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Judicial Communication


Communication Between Judges

Question:

To what extent can judges communicate with other judges regarding case management and case coordination?

Answer:

A judge may consult with other judges to better carry out his or her adjudicative responsibilities.  A judge may also consult with court personnel whose function is to aid the judge in carrying out his or her adjudicative responsibilities. Canon 3 B(7)(c), Code of Judicial Conduct.  Fla. Fam. L.R.P. 12.003(a)(2) allows judges to confer for the purpose of case management and case coordination.

Background & Analysis

 

Ex Parte Considerations

Question:

When judges communicate with other judges regarding case management and case coordination, does this constitute ex parte communication?

Answer:

While they are ex parte communications in the sense that the parties to the case are not present, they are not prohibited ex parte communications as they do not deal with substantive or evidentiary matters.  Prohibited ex parte communications are those between the court and a party in the litigation where the adverse party has not been given notice and an opportunity to respond. 

Background & Analysis

 

Giving Notice of Judicial Communications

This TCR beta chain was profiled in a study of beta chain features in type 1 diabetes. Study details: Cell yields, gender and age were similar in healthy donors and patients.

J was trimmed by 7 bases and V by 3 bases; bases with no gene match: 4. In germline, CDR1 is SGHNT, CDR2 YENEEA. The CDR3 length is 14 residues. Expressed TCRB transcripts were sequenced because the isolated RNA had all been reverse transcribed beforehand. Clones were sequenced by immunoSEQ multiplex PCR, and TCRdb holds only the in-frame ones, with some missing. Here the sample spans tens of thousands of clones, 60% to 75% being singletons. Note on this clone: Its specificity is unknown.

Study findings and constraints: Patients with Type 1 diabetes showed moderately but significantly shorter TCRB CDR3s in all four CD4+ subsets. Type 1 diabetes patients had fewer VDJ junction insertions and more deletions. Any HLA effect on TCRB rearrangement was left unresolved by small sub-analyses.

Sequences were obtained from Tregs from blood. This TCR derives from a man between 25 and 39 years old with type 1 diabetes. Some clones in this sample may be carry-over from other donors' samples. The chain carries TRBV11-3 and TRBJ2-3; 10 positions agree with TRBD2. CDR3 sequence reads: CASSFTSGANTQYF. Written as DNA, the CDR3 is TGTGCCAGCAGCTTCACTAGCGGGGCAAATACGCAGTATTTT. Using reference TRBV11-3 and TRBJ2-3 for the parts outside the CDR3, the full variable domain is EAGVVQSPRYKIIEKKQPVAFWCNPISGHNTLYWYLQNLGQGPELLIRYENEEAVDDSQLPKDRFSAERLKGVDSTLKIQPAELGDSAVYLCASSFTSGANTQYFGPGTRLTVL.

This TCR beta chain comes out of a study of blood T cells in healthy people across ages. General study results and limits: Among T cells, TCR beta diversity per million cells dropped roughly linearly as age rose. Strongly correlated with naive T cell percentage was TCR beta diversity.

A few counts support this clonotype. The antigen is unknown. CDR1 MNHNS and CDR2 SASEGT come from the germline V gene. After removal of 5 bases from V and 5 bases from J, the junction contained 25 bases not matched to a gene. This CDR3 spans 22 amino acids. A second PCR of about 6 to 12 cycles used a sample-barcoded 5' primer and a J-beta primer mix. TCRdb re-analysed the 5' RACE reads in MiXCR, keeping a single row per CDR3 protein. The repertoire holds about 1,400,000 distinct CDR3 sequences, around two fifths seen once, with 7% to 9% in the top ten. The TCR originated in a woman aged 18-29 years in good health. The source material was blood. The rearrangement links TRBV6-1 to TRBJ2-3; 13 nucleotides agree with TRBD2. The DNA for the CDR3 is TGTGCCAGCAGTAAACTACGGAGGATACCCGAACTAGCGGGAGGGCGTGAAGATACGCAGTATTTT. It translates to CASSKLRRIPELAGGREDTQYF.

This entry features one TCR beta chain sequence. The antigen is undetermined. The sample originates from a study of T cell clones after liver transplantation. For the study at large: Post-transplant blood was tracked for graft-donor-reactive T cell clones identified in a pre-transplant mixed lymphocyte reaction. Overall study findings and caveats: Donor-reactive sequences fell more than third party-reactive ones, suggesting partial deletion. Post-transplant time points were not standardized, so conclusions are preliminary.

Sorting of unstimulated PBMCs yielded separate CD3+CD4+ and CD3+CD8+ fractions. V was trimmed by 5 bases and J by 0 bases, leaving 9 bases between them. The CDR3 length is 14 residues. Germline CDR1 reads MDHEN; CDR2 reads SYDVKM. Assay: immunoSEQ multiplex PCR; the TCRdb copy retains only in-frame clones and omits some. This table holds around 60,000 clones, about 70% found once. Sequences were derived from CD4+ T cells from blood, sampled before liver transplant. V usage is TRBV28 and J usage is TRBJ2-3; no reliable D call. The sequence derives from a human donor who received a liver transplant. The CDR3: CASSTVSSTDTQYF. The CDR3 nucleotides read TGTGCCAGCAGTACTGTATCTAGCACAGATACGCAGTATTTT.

Question:

Are the judges required to give notice to parties/attorneys prior to conferring with another judge?

Answer:

No, prior notice of communications between judges is not necessary if the communication is pertaining to case management or coordination.  If the communication is for a substantive or evidentiary purpose, then it is necessary to give notice and an opportunity to respond. 

Background & Analysis

 

Judicial Communications Across Circuit, County, or State Lines

Question:

What if the judges are in different circuits, counties or states?

Answer:

There are no special requirements for judges from different circuits to communicate about coordinating pending cases, however, Under the UCCJEA, when courts in different states want to confer regarding a substantive matter, the parties must be informed and allowed to participate. Communication between courts regarding scheduling and other administrative matters does not require notice to the parties, or making a record of the communication.

Background & Analysis

 

Deciding Which Judge Will Hear a Case

Question:

Do the family judges have to consider input from the parties before deciding which judge will hear the case?

Answer:

No.  Family judges should not consider input from the parties as to which judge should be assigned to a case.  The parties are required to inform the court of any related cases, and the judge may properly take this into consideration in assigning the case. 

Background & Analysis

 

Email Correspondence

Question:

Are there any special requirements for email correcpondence?

Answer:

There are no special requirements for email correspondence that relate to administrative matters.

Background & Analysis